Let’s Look at the Numbers

I thought it would be fun to post some info-graphic type data from my training, which began on October 31st — the day I decided I’d run a half marathon.

Number of days trained: 149

Coldest temperature I ran in:-5 (not including the windchill that day)

Number of times I was caught without a port-a-potty and became good friends with mother nature: 4 (including once on that -5 degree day)

Number of runs during training: 58

Times I felt like quitting: 3

Times I felt invincible: 55

I have run 279 miles, or just over the width of the state of Wisconsin.


I have run 4010 minutes (67 hours), or just about 3 and a half Harry Potter movie marathons.


I have burned approximately 44,416 calories, or about the caloric value of 15 large cheese pizzas.


I am still really nervous about the hills on this course. My average time with some hills is about 13:45. Max time for the course is 3 hours and 30 minutes (16 min mile pace), so I am going to really push to not burn out and keep an even 14 minute pace for my whole race. Walks and runs seem to be my best method, taking my mile time from 14 min a mile to 12:45 on flat terrain.

Deep breaths. Relax. You can do this. You’re a rockstar. You trained for this.

One Week Away

Well, it’s official. I am one week away from running the half marathon that inspired me to start this blog that I so rarely write in anymore. I am a mix of excited and nervous. I know I’ve trained. I know I can do the distance. I’ve just hit that point now where I am anxious to actually get on the course and just… go. I’m afraid I’ll be disappointed in my time, but I am also excited to see what I can do. Everyone keeps telling me the point is to go and have fun. Yes, it indeed is. But I also want to kick on serious booty on the course. Well, kick serious booty for me, that is.
I watched this little peek at a part of the course and I immediately began dreading the hills – but instead of worrying about slogging the hills, I am getting excited for all the zooming down hills I will do.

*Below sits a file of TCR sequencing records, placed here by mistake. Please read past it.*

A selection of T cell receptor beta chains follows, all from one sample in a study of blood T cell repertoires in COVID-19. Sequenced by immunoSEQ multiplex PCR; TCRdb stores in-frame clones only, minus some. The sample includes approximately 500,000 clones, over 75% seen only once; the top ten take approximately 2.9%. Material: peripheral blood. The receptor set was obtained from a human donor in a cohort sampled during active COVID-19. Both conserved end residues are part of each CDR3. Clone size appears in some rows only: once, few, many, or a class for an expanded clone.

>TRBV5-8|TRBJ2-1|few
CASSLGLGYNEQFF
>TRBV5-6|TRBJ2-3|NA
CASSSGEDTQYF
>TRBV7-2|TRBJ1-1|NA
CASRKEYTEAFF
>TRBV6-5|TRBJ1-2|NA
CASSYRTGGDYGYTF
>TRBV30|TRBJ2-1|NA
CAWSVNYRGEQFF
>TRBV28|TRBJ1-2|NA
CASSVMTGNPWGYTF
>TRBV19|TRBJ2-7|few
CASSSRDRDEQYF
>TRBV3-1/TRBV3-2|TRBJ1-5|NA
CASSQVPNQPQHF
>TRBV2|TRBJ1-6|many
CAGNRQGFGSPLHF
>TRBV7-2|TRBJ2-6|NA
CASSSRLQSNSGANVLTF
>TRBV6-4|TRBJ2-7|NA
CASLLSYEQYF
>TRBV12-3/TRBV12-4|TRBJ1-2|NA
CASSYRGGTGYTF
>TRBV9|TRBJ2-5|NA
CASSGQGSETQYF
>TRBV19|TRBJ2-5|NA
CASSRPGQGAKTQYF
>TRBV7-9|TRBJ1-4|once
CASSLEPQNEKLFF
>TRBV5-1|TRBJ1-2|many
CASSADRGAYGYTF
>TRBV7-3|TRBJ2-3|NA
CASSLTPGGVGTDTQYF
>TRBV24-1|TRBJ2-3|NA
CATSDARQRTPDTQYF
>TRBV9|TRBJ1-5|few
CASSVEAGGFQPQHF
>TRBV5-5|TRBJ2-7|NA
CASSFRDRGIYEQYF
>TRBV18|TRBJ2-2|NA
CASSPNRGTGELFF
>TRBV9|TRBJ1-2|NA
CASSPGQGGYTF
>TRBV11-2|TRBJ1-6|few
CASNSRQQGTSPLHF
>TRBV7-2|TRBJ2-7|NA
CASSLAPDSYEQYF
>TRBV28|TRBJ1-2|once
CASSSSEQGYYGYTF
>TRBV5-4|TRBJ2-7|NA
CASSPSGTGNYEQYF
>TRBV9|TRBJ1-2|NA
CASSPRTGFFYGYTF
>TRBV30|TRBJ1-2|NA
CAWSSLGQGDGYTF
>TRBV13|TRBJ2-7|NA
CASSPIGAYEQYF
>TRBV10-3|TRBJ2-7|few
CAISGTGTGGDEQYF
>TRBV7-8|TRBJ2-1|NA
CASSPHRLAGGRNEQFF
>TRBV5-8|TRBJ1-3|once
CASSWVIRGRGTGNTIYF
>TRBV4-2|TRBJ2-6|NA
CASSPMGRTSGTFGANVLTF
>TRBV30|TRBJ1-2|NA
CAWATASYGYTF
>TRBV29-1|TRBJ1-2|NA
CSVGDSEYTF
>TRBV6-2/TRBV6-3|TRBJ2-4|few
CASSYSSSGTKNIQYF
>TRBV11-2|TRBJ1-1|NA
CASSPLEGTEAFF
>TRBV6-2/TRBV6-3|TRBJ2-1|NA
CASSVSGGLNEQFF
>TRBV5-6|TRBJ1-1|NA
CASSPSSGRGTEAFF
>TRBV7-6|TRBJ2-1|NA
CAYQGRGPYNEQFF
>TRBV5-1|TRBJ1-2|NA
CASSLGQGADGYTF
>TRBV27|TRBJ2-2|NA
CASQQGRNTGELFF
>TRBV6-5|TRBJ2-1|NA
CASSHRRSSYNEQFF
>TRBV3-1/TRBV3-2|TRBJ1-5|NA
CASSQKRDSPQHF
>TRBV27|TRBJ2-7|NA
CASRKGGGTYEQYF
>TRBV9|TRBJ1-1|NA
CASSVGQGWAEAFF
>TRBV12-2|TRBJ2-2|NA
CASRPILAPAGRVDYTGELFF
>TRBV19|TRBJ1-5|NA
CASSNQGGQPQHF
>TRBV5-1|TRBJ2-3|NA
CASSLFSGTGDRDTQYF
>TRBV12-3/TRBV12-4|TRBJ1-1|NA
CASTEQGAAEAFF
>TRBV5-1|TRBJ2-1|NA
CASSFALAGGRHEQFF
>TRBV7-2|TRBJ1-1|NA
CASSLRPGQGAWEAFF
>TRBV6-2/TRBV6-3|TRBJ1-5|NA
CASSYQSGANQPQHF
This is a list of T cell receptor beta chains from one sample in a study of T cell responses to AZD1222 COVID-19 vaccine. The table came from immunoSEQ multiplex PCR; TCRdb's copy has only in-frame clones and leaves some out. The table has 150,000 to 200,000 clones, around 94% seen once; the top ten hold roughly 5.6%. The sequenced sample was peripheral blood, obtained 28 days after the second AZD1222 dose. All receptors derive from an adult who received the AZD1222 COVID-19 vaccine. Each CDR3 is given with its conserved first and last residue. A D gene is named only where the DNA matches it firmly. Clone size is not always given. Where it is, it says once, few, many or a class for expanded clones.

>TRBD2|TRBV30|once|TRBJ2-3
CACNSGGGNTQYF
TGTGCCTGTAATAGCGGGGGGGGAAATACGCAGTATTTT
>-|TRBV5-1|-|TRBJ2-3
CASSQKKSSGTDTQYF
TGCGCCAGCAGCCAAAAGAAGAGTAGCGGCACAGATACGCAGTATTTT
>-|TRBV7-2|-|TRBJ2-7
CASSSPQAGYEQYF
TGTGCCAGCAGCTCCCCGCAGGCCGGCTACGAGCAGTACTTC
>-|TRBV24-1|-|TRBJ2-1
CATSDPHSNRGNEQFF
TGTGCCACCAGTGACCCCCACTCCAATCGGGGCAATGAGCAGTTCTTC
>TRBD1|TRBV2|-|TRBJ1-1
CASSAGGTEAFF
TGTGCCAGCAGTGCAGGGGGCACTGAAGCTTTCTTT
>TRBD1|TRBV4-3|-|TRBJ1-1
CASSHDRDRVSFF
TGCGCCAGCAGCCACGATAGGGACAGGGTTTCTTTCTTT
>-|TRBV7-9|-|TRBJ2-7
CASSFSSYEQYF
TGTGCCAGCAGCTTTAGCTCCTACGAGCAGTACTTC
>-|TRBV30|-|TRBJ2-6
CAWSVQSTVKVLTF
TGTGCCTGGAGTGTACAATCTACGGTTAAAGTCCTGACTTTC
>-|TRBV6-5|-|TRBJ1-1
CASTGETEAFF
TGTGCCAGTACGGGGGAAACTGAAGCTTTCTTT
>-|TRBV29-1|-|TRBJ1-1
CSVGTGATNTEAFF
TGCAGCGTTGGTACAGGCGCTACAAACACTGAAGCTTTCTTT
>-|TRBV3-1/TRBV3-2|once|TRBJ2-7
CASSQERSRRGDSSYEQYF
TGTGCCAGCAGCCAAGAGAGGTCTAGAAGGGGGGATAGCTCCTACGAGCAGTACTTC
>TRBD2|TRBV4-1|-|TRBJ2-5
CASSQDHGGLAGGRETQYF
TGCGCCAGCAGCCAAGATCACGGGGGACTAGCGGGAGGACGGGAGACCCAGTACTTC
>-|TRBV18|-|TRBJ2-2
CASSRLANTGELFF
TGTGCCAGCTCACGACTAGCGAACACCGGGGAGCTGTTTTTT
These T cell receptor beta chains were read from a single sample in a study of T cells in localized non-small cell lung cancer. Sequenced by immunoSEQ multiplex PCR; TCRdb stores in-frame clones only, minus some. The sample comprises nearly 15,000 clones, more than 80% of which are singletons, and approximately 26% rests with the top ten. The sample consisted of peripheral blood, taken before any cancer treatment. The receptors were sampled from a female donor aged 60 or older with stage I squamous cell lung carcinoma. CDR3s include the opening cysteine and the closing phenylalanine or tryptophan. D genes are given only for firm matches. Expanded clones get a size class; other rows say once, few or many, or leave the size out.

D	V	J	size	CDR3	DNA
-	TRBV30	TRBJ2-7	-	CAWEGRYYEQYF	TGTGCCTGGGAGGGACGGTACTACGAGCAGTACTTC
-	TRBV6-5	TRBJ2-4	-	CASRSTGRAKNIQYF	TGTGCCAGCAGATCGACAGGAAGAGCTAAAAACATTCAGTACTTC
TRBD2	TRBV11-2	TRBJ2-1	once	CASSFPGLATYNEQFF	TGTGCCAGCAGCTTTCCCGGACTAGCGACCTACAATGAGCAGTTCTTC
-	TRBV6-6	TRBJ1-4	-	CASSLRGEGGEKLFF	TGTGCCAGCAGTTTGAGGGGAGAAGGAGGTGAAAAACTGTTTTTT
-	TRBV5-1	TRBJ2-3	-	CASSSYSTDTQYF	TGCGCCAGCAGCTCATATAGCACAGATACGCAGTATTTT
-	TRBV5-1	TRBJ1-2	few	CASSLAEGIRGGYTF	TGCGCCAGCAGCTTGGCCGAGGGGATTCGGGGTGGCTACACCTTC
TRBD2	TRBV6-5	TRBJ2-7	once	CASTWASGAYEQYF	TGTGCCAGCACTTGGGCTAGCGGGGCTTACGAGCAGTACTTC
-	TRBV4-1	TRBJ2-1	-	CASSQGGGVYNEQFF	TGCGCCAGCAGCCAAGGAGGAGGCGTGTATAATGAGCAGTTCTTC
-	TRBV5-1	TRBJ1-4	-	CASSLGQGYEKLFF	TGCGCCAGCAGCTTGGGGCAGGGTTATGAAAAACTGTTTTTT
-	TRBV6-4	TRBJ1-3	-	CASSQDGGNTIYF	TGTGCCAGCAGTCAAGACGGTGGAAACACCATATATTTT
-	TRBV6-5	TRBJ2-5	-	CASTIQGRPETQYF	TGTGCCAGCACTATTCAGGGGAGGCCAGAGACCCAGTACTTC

I am nervous because it is in my nature
to worry about the unknown. I am also trying to be better about that. The unknown is a terrifying thing to me. As Nikki Limo says, I just want to do a good job. And as Grace Helbig says, in general, I just want to be a better human. This training and race have been big steps in my life. I’ll yammer on about that in my race recap in a week or so… But for now, I’m going to take deep breaths and walk forward into the unknown with JOY and EXCITEMENT and do my damned best to love the crap out of this race, no matter how much my anxiety is making me want to accidentally oversleep and casually just call is a vacation and not a destination race.

We’re gonna do this. And we’re gonna kick ass. Ok self? Ok.

I Don’t Know What I’m Doing


Let’s get one thing out on the table…

I don’t know what I’m doing.

I started running after hearing about the Warrior Dash in 2011. Want to know how much running I had done before signing up? Pretty sure my last sprint was in high school… in 2000… for a fitness test. And I hated it. I hated every minute of it. I logged an 18 minute mile in high school, shuffling along as best I could but running a block was a nightmare.

My husband patiently taught me how to use a treadmill. I was terrified of it, and the first time he got me set up on it, I almost started to cry. I remember arguing with him about how I couldn’t do it. It was moving too fast… how was I ever going to stay coordinated enough to not fall on my face? I mean, I’m not the epitome of ‘accepts new things willingly’, so this was way harder in my head that it actually was in person. New things frighten me and send me into a flight response. I have a lot of anxiety when it comes to not knowing exactly how something will work and what to expect from in… so this treadmill was like that walking naked into a test I hadn’t prepared for dream everyone has.

Still, I kept at it.

Still, I hated it. But I wanted to run the Warrior Dash so bad!

I decided to try running outside. The app Zombies Run had just come out, and I gave it a go. It made the time pass quicker, and it made going for a run more exciting. I wanted to run, because I wanted to know what was happening in Abel Township. Still, I walked most of my miles, and my pace was only slightly better than high school, averaging to 16ish minutes.

I remember telling a friend I ran a 16 minute mile. Their response was “you must be doing something wrong, that’s not very fast”. I remember being proud of my 16 minute mile, knowing where I’d previously been, but this comment crushed me. They told me to come running with them and they’d help me get faster. Cue the anxiety girl again. I felt like I wasn’t good enough, suddenly, and running with friends became something I actively avoided. I didn’t want to be made fun of or criticized, and pushing myself made me feel faint and sweaty and awful… so I made excuses to keep running alone.